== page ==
Part of my decision to paint was to learn what it’s really like, to see what paint does, how it behaves. And part of it was definitely to actually see some particular objects in person that I’ve seen in my mind, and which I haven’t really found anywhere else. So it’s all pretty good.
Well, that was a total surface disaster.
The size and disposability of this crappy little foam roller made it irresistible. The bubbly eggshell finish that even contains a few crumbs of foam made it a total failure putting paint down on the monochromes.
The instructions on the back are so specific, I was tempted to call following them a conceptual conceit:
- Pour 1/2 inch of paint into tray
- Roll back and forth on slanted section of paint tray to load roller thoroughly
- When painting, increase pressure on roller as it dispenses paint to pull paint from inside the foam reservoir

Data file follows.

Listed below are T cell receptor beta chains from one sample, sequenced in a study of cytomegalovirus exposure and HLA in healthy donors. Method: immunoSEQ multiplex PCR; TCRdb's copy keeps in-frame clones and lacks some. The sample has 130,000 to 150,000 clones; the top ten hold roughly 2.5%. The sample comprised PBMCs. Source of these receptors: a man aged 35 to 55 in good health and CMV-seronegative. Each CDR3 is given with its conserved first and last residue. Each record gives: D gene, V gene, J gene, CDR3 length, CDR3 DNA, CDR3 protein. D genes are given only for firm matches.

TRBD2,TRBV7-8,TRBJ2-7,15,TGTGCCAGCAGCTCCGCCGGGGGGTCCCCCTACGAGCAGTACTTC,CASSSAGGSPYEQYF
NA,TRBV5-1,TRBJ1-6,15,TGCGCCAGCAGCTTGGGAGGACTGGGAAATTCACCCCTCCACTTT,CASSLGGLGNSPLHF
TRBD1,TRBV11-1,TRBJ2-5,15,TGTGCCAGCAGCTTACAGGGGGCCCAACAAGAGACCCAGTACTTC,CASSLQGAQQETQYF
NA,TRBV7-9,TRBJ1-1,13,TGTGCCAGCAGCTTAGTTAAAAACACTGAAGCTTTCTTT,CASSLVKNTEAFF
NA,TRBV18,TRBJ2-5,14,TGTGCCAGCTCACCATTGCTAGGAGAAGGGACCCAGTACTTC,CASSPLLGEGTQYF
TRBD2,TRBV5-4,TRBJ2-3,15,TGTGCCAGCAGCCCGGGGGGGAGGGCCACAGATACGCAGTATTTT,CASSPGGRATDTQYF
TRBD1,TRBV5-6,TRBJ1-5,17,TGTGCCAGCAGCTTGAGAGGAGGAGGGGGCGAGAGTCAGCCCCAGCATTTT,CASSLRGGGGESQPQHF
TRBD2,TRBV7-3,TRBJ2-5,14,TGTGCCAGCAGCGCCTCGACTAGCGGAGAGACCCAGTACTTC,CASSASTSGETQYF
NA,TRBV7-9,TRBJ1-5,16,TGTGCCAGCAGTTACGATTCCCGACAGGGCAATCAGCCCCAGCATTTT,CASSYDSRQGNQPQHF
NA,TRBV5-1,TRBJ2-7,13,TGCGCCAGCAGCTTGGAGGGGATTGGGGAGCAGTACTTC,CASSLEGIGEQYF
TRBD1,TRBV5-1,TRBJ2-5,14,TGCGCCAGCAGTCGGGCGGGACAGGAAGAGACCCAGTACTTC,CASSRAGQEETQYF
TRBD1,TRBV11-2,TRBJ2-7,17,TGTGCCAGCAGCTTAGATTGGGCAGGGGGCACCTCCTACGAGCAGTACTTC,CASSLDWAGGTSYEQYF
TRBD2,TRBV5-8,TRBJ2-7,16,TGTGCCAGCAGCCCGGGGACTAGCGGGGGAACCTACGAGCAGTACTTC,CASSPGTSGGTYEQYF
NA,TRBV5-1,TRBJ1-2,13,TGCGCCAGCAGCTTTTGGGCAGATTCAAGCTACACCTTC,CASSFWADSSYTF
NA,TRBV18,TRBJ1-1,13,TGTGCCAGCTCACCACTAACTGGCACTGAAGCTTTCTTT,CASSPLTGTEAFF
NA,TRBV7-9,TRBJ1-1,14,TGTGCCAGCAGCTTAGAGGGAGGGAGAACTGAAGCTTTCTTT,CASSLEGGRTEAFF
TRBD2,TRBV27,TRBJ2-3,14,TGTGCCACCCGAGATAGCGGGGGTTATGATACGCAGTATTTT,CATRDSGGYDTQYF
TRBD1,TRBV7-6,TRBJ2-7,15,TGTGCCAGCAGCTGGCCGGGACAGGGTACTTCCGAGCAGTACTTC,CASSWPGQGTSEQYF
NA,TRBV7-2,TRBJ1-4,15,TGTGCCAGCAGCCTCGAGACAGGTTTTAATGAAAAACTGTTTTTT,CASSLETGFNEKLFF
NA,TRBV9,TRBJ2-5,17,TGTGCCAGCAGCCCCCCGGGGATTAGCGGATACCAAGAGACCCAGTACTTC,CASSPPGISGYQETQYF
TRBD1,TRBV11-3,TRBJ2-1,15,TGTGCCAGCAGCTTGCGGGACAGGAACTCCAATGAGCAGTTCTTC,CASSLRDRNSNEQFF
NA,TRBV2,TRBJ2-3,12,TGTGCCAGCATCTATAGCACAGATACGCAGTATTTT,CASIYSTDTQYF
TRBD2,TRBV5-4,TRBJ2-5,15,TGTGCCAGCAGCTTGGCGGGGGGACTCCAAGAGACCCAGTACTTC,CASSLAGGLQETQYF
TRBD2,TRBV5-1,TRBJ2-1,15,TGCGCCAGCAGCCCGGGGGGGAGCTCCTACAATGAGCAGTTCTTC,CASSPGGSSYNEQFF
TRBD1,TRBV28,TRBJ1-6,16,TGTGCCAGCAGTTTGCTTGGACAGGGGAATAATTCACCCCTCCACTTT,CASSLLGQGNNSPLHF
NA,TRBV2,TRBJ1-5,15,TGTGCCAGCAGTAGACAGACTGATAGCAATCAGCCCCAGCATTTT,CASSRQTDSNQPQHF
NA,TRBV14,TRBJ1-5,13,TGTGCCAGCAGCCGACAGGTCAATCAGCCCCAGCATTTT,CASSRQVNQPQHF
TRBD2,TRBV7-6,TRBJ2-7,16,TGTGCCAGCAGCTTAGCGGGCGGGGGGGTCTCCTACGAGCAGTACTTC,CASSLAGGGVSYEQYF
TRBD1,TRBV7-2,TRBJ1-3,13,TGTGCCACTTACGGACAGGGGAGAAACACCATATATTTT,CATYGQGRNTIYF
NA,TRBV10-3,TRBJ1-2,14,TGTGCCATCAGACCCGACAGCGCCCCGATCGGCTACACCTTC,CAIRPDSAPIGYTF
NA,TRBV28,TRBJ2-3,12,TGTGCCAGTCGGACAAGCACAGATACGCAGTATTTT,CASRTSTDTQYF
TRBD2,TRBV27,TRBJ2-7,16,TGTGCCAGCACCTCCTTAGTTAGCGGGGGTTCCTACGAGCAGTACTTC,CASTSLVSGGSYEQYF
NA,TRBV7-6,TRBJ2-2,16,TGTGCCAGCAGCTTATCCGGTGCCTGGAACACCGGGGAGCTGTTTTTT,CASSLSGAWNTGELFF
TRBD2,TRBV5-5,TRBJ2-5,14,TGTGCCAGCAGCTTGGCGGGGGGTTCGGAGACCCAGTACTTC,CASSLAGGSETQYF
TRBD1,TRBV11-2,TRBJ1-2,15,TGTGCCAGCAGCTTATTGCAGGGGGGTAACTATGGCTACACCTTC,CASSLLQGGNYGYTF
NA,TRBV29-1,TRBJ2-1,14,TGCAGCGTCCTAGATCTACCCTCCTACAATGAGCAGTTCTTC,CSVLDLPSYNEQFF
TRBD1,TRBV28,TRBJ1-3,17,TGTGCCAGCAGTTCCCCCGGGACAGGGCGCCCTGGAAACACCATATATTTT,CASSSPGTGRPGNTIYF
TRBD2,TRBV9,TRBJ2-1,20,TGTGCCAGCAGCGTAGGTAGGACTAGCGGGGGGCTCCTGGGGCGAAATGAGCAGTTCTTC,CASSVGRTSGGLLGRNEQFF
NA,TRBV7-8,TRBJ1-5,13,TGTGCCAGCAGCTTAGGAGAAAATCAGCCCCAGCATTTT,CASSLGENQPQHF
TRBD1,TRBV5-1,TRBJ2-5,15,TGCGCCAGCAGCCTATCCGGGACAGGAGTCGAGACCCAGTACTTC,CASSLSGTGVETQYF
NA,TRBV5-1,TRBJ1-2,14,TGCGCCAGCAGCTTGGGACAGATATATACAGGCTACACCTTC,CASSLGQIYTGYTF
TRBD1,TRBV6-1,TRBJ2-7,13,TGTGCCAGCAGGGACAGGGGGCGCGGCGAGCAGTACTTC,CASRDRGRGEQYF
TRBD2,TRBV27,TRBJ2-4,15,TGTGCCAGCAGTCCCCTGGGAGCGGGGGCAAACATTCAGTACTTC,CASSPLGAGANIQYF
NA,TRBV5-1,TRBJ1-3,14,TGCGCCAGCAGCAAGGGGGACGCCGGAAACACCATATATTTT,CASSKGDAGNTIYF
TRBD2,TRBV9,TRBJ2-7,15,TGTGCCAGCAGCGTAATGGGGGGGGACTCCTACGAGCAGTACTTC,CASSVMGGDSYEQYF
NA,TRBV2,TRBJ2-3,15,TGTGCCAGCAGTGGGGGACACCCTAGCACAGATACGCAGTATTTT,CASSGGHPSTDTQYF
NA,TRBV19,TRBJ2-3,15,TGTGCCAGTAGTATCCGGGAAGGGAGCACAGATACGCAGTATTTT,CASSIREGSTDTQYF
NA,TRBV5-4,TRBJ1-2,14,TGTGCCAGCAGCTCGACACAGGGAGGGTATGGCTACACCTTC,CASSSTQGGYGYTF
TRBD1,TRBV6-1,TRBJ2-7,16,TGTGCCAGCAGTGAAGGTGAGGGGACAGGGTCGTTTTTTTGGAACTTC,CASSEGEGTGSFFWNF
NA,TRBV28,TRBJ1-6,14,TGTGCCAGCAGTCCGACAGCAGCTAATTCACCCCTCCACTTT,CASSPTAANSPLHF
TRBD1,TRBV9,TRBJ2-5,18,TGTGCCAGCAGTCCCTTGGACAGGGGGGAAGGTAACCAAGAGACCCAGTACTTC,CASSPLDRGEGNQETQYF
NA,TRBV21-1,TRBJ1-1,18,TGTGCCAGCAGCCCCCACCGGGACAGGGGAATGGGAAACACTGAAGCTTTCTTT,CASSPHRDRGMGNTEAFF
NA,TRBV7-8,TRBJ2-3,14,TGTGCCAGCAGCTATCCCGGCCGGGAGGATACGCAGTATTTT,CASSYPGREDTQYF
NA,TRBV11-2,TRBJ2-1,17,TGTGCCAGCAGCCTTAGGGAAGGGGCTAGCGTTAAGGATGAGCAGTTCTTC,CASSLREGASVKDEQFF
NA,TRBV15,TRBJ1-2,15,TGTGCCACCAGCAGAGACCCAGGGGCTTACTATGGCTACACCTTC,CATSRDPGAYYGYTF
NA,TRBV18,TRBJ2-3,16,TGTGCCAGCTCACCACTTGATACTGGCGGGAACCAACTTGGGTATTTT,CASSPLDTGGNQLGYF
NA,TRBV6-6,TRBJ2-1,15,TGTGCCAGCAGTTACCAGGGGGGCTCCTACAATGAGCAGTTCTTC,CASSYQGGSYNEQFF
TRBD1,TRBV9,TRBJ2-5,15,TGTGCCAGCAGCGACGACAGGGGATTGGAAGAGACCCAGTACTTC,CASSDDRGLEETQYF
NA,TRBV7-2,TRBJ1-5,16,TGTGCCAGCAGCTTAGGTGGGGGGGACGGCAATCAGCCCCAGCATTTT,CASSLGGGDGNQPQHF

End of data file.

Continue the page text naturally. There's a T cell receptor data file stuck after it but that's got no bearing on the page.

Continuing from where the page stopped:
- Performance improves as roller becomes fully saturated with paint
- Finish with light strokes
On the bright side, there aren’t any brushstrokes.
FEW HOURS LATER UPDATE: OK, maybe it’s not so bad. The eggshelling thing is a bit subdued, but there’s far less paint per coat with a roller, no drip, and it’s generally smoother overall. I think I will continue with them a bit and see how it sands and builds up.
Previously: Rijksoverheid Rood paintings: the making of
Since I appear to only be able to find the
time bandwidth to paint on the weekend, sometime I might have to investigate terms that already haunt me anyway, like “weekend painter.” At least I’m not painting on Sunday, right?
Anyway, another sanding and another layer of Rijksoverheid Rood on the two panels, this time with a little bit of thinner added to the paint. It felt different, for sure. We’ll see how it ends up.
Theoretically, I can get the prep and sanding and tacking and painting of a new coat, and the cleanup, and a bit of documentation, done in a little over an hour now. But I also find it takes a certain kind of hour.